Ama­zon sup­plier un­der fire for con­di­tions in China

The Phnom Penh Post - - MARKBEUTSSINESS -

ELEC­TRON­ICS g i a nt F o x c o nn an­nounced on Mon­day it had started an in­ves­ti­ga­tion af­ter a labour group al­leged il­le­gal work­ing con­di­tions at one of its Chi­nese fac­to­ries pro­duc­ing Kin­dles, tablets and smart speak­ers for Ama­zon.

The in­ves­ti­ga­tion by US-based China La­bor Watch found a se­ries of prob­lems in­clud­ing in­ad­e­quate worker train­ing and over­time pay, ex­ces­sive over­time hours beyond lim­its set by Chi­nese law, and ver­bal abuse of work- ers by man­age­ment.

“All work­ers are sub­ject to long hours and low wages,” the re­port said, not­ing work­ers at Fox­conn’s plant in the cen­tral China city of Hengyang made an av­er­age of $2.26 per hour.

Tai­wan-based Fox­conn has long faced al­le­ga­tions of poor treat­ment of its hun­dreds of thou­sands of em­ploy­ees in China. It at­tracted wide­spread scru­tiny af­ter a spate of worker sui­cides at a plant in south­ern China mak­ing Ap­ple prod- ucts sev­eral years ago.

China La­bor Watch’s in­ves­ti­ga­tor worked on the fac­tory’s night shift, brush­ing dust off Alexa Echo Dot speak­ers from 8pm un­til the small hours of the morn­ing.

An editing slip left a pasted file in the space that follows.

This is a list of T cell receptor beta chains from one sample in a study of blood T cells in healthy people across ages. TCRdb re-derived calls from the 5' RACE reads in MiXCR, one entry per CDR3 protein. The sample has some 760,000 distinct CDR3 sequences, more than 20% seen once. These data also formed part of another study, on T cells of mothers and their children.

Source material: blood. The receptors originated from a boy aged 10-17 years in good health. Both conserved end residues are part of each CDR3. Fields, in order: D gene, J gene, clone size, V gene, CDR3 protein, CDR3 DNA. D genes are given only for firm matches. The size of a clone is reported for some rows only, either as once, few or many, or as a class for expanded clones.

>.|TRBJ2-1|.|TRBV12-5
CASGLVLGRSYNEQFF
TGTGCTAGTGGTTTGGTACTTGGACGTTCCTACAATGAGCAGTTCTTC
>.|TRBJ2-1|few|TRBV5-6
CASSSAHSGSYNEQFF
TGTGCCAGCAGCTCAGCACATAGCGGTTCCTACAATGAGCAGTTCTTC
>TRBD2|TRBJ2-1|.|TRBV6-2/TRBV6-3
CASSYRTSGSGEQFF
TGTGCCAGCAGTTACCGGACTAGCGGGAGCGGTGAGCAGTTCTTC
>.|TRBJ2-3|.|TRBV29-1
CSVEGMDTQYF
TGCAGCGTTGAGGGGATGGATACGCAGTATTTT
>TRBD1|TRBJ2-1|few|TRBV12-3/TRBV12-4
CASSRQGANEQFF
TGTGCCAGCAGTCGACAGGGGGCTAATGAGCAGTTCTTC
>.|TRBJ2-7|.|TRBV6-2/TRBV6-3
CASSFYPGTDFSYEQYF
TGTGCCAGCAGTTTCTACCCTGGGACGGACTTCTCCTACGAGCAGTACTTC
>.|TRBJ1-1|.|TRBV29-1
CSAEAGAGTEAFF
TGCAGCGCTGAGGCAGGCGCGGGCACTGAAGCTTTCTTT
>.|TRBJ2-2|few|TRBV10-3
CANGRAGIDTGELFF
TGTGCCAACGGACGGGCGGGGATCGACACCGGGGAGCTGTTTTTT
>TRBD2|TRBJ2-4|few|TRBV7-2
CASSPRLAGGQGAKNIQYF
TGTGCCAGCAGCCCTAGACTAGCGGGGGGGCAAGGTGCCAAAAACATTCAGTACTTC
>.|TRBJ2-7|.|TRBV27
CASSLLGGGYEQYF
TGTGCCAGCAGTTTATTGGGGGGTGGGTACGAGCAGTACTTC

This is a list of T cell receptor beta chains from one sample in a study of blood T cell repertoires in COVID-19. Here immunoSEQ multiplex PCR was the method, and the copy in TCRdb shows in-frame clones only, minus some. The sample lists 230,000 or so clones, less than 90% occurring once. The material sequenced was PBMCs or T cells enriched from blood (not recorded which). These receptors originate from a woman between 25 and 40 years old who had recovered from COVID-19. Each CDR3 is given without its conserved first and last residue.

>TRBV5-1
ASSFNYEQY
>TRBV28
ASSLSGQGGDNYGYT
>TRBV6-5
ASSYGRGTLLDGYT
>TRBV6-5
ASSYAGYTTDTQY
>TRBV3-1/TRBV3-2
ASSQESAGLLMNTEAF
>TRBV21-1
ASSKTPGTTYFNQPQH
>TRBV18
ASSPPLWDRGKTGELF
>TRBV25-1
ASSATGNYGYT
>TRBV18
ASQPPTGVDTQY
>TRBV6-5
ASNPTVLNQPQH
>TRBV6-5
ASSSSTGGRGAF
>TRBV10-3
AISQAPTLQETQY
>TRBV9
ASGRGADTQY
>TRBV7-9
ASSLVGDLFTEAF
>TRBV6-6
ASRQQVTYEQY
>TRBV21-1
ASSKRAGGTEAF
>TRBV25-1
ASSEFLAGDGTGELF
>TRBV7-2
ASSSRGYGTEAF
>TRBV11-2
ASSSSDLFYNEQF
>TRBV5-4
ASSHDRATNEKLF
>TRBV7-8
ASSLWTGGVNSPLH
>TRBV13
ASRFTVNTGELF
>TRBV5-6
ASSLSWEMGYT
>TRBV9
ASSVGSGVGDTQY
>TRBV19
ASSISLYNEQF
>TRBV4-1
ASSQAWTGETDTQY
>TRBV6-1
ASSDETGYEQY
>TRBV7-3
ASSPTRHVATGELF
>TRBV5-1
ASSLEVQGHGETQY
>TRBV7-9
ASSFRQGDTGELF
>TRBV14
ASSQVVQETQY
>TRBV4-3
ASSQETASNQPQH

“Af­ter 6am, I fell asleep on the as­sem­bly line,” the in­ves­ti­ga­tor wrote, not­ing the fac­tory floor was hot and hu­mid and work­ers needed per­mis­sion to leave their chairs for the bath­room.

When the shift finished, work­ers re­treated to dor­mi­to­ries crowded with six bunks. Pictures showed dire con­di­tions.

“Our com­pany has al­ready started a com­pre­hen­sive in­ves­ti­ga­tion, if any ir­reg­u­lar­i­ties are found, we will im­me­di­ately im­prove and cor­rect them, and safe­guard our com­pany’s cor­po­rate so­cial re­spon­si­bil­ity,” Fox­conn said in a fil­ing to the Tai­wan stock ex­change.

The in­ves­ti­ga­tion found work­ers put in 100 hours of over­time per month dur­ing peak pe­ri­ods, vastly ex­ceed­ing the 36 over­time hours al­lowed by Chi­nese labour law, and used mid­dle-men labour com­pa­nies to pro­vide 40 per­cent of work­ers so they were not di­rectly em­ployed by Fox­conn.

The tac­tic al­lows fac­to­ries to dodge some pro­vi­sions of China’s labour laws, crit­ics say.

“Be­cause I hadn’t slept enough, my face and eyes were all swollen,” the in­ves­ti­ga­tor wrote. “My hands never stopped mov­ing.”

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